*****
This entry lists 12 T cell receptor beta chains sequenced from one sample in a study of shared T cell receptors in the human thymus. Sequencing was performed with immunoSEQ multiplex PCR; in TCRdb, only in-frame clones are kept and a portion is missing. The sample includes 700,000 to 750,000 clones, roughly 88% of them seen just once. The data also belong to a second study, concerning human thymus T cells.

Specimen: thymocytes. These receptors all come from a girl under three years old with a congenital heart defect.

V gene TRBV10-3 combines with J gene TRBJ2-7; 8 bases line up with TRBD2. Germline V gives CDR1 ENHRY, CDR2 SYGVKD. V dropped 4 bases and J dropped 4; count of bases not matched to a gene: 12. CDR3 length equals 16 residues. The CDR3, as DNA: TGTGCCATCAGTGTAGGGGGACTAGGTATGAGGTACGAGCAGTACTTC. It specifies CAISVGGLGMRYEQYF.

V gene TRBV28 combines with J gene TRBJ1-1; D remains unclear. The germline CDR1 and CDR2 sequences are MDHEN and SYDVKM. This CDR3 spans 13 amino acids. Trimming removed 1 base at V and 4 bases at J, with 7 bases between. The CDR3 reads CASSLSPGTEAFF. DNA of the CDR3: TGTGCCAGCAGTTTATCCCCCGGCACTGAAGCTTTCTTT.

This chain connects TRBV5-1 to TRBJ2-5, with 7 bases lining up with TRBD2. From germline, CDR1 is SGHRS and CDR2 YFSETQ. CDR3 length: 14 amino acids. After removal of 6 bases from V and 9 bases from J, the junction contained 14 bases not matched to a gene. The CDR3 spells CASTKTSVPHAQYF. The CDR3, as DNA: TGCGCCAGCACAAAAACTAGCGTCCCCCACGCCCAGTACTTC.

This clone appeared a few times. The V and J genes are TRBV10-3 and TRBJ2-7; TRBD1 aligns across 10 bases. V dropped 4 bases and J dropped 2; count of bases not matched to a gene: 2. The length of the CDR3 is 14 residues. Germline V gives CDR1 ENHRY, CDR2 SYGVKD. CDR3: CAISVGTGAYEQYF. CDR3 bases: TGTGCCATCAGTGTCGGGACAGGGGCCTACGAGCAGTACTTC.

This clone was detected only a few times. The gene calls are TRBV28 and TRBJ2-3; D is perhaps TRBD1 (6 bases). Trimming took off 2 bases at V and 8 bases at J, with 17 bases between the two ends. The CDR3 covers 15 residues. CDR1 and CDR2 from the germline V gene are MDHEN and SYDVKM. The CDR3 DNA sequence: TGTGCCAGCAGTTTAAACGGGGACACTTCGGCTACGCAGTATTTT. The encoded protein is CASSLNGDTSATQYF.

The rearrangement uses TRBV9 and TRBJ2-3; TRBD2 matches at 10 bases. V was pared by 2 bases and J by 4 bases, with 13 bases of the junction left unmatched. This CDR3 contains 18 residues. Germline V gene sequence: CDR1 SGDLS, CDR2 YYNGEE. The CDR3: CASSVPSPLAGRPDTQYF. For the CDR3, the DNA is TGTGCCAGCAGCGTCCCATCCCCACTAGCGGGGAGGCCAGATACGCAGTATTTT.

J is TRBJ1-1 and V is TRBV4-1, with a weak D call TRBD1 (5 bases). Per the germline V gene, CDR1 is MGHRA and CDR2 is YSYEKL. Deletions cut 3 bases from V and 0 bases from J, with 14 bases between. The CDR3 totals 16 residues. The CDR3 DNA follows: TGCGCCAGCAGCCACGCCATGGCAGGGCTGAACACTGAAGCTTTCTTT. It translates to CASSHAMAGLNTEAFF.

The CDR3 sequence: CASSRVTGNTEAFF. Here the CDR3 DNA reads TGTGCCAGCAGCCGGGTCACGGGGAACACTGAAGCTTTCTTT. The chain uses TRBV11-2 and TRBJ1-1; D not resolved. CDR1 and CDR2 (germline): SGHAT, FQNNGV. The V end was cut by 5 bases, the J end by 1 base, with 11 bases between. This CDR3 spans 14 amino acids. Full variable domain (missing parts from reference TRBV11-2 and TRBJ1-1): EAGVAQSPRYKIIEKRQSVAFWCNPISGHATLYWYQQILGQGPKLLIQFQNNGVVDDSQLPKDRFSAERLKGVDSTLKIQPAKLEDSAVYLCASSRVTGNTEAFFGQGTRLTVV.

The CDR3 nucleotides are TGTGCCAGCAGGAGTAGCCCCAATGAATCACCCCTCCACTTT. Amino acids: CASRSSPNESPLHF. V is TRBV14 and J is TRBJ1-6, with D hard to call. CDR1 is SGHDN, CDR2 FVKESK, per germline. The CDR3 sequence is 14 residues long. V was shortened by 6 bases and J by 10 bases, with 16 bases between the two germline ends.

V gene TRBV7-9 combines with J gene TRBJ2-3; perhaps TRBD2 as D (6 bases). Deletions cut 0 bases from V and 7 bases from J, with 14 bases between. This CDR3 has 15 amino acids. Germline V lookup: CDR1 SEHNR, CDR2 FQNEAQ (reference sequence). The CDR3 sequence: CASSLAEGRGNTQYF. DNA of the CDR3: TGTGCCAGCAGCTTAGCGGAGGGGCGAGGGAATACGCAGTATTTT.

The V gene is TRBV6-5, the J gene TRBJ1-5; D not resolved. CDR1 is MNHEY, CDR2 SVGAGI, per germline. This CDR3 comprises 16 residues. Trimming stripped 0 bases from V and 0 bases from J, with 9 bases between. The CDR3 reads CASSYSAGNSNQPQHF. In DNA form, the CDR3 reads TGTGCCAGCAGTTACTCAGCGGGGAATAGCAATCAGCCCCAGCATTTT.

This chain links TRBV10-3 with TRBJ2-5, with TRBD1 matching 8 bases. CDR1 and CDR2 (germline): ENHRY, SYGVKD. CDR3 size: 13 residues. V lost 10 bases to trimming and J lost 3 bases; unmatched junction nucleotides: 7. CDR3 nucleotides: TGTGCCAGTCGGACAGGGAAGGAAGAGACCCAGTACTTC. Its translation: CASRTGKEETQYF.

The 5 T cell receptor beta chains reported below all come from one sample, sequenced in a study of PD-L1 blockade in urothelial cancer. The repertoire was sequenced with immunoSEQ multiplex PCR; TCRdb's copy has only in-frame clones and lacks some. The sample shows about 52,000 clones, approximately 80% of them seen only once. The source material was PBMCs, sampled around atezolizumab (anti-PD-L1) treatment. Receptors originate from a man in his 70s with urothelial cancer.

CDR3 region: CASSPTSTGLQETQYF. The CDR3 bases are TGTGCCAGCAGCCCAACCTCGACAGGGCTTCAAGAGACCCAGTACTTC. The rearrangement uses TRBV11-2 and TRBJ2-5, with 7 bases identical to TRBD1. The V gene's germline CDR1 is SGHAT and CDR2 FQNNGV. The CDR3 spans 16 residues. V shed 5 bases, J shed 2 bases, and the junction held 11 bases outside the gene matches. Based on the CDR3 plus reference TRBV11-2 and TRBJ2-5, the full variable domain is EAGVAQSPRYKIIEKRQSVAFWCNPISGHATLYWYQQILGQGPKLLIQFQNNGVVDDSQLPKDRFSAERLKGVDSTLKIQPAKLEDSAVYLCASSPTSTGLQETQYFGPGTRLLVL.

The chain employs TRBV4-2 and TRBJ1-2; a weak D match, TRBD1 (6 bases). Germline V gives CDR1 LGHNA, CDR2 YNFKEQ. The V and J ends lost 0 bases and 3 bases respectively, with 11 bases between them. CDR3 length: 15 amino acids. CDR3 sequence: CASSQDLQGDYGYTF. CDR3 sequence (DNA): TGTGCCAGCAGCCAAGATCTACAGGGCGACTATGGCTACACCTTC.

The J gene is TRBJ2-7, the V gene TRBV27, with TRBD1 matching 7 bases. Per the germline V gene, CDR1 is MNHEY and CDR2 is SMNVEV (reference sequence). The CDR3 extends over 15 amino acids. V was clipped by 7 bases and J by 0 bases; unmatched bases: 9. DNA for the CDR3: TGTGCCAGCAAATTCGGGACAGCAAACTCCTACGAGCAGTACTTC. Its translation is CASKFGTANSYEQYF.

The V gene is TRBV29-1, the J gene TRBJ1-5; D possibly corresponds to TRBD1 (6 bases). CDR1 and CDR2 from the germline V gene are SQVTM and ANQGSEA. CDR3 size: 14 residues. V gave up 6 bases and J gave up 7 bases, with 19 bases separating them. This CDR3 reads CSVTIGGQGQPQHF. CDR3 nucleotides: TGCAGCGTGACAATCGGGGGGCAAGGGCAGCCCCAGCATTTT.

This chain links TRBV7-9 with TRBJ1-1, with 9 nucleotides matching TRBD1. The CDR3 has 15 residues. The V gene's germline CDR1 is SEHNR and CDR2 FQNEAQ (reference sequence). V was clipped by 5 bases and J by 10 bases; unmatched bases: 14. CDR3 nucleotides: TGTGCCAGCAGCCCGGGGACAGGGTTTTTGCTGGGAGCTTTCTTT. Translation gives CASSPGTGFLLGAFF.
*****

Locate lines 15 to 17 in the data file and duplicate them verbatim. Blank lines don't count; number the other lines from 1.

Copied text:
The 5 T cell receptor beta chains reported below all come from one sample, sequenced in a study of PD-L1 blockade in urothelial cancer. The repertoire was sequenced with immunoSEQ multiplex PCR; TCRdb's copy has only in-frame clones and lacks some. The sample shows about 52,000 clones, approximately 80% of them seen only once. The source material was PBMCs, sampled around atezolizumab (anti-PD-L1) treatment. Receptors originate from a man in his 70s with urothelial cancer.

CDR3 region: CASSPTSTGLQETQYF. The CDR3 bases are TGTGCCAGCAGCCCAACCTCGACAGGGCTTCAAGAGACCCAGTACTTC. The rearrangement uses TRBV11-2 and TRBJ2-5, with 7 bases identical to TRBD1. The V gene's germline CDR1 is SGHAT and CDR2 FQNNGV. The CDR3 spans 16 residues. V shed 5 bases, J shed 2 bases, and the junction held 11 bases outside the gene matches. Based on the CDR3 plus reference TRBV11-2 and TRBJ2-5, the full variable domain is EAGVAQSPRYKIIEKRQSVAFWCNPISGHATLYWYQQILGQGPKLLIQFQNNGVVDDSQLPKDRFSAERLKGVDSTLKIQPAKLEDSAVYLCASSPTSTGLQETQYFGPGTRLLVL.

The chain employs TRBV4-2 and TRBJ1-2; a weak D match, TRBD1 (6 bases). Germline V gives CDR1 LGHNA, CDR2 YNFKEQ. The V and J ends lost 0 bases and 3 bases respectively, with 11 bases between them. CDR3 length: 15 amino acids. CDR3 sequence: CASSQDLQGDYGYTF. CDR3 sequence (DNA): TGTGCCAGCAGCCAAGATCTACAGGGCGACTATGGCTACACCTTC.